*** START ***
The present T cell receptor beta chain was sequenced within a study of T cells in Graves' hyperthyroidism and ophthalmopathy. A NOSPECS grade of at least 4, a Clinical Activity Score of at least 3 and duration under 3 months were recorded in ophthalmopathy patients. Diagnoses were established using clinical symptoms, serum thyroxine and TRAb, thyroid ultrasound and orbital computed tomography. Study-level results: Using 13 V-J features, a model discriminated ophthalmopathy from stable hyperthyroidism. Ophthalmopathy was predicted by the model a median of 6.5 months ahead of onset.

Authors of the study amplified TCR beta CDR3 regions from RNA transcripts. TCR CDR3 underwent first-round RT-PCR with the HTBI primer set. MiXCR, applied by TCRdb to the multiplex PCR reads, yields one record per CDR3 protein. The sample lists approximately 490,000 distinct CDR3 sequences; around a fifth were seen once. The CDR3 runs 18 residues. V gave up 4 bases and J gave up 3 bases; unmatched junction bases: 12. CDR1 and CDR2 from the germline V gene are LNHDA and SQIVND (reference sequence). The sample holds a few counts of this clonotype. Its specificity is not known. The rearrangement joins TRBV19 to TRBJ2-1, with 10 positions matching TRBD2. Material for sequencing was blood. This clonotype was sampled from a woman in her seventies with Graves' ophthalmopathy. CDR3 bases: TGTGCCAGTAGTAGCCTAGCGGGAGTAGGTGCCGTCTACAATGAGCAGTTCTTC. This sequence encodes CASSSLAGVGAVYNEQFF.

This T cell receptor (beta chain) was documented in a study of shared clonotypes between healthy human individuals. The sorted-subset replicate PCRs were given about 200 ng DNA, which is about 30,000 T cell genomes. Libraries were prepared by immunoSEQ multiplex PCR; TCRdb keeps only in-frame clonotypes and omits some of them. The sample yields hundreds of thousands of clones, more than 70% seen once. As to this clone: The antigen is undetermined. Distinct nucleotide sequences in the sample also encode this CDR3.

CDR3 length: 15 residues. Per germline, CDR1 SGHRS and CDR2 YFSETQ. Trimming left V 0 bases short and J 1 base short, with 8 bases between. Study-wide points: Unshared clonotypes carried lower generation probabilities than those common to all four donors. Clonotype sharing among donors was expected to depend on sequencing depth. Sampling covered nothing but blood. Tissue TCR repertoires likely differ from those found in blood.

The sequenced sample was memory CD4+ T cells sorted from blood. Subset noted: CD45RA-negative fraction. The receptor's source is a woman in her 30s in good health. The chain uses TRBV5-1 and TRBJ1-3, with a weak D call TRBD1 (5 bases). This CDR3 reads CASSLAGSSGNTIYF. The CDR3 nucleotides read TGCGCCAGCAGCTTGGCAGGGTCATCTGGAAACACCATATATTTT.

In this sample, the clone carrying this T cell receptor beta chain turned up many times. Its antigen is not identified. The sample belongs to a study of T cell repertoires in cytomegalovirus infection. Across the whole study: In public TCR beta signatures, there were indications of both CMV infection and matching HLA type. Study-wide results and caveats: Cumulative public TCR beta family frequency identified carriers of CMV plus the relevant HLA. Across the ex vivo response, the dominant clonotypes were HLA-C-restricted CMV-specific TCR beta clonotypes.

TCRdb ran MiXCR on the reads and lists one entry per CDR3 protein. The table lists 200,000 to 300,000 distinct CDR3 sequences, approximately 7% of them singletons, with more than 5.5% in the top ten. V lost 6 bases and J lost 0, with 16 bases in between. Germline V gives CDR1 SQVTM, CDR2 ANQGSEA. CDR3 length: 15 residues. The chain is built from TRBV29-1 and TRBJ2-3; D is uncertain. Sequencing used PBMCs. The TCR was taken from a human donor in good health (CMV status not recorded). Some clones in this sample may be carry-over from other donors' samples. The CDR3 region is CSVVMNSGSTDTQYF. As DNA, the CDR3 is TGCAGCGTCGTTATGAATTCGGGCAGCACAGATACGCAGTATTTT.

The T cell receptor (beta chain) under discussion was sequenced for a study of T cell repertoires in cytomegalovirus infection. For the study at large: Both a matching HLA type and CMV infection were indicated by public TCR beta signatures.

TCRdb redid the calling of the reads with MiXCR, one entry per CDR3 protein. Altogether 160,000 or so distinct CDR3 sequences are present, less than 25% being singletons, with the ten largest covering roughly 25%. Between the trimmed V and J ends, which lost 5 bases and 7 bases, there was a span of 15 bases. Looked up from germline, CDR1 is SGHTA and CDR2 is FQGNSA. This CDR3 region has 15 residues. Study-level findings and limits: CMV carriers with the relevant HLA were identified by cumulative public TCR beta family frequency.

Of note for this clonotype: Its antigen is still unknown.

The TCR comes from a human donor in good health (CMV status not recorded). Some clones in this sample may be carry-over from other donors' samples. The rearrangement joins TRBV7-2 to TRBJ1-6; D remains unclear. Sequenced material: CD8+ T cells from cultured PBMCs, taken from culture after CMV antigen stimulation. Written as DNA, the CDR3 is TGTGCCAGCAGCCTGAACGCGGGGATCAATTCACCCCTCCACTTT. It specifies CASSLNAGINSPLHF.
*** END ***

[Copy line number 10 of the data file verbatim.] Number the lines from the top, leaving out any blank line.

Of note for this clonotype: Its antigen is still unknown.